Title

Finding Next Meal: A Research Based Cost/Benefit Analysis of Nutrition Related Programs in the United States

Document Type

Oral Presentation

Campus where you would like to present

Ellensburg

Event Website

https://digitalcommons.cwu.edu/source

Start Date

16-5-2021

End Date

22-5-2021

Keywords

Nutrition, Low-Income, Cost

Abstract

The Centers for Disease Control and Prevention (CDC) found, in a survey based study, that 88% of adults in the United States do not meet the required daily intake of fruits and 91% do not meet the required daily intake of vegetables. Missing out on substantial daily consumption of fruits and vegetables can increase risk for and exacerbate chronic diseases including diabetes and heart disease. Maintaining a nutritious diet has numerous benefits; however many Americans are simply unable to afford it. The Feeding America organization predicted that, due to economic and employment changes due to the COVID-19 pandemic, more than 35 million people in the United States (US) could be food insecure right now. Feeding America defines food insecure as households that either had to change the variety and appeal of their diets while maintaining the amount consumed or households where at least one member had to significantly change their eating patterns and/or decrease their food consumption due to lack of resources. In the United States there are many nutrition related programs with themes ranging from access to nutritious food, food purchase assistance, and food provided through education. Utilizing information gathered from federal departments and offices and supplemented by other credible sources when necessary, selected programs will be analyzed for their benefits to Americans and their monetary cost per capita to draw a final conclusion regarding what types of programs are the most nutritionally beneficial and the cost per capita of funding.

Faculty Mentor(s)

Yvonne Chueh

Department/Program

Mathematics

Additional Mentoring Department

Actuarial Science

Additional Mentoring Department

https://cwu.studentopportunitycenter.com/finding-next-meal-a-research-based-cost-benefit-analysis-of-nutrition-related-programs-in-the-united-states/

Share

COinS
 
May 16th, 12:00 PM May 22nd, 12:00 PM

Finding Next Meal: A Research Based Cost/Benefit Analysis of Nutrition Related Programs in the United States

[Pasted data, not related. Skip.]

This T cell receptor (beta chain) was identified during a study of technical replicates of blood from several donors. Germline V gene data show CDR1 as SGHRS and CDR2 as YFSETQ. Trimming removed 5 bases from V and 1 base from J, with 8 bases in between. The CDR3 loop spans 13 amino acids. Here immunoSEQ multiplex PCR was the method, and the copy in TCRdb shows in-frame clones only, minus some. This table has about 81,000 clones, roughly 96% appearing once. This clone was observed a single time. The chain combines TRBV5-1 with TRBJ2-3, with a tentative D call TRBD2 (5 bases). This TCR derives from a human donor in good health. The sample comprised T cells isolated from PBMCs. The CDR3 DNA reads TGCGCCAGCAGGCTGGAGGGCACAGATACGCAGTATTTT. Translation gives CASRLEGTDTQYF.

Ellensburg

The Centers for Disease Control and Prevention (CDC) found, in a survey based study, that 88% of adults in the United States do not meet the required daily intake of fruits and 91% do not meet the required daily intake of vegetables. Missing out on substantial daily consumption of fruits and vegetables can increase risk for and exacerbate chronic diseases including diabetes and heart disease. Maintaining a nutritious diet has numerous benefits; however many Americans are simply unable to afford it. The Feeding America organization predicted that, due to economic and employment changes due to the COVID-19 pandemic, more than 35 million people in the United States (US) could be food insecure right now. Feeding America defines food insecure as households that either had to change the variety and appeal of their diets while maintaining the amount consumed or households where at least one member had to significantly change their eating patterns and/or decrease their food consumption due to lack of resources. In the United States there are many nutrition related programs with themes ranging from access to nutritious food, food purchase assistance, and food provided through education. Utilizing information gathered from federal departments and offices and supplemented by other credible sources when necessary, selected programs will be analyzed for their benefits to Americans and their monetary cost per capita to draw a final conclusion regarding what types of programs are the most nutritionally beneficial and the cost per capita of funding.

https://digitalcommons.cwu.edu/source/2021/COTS/1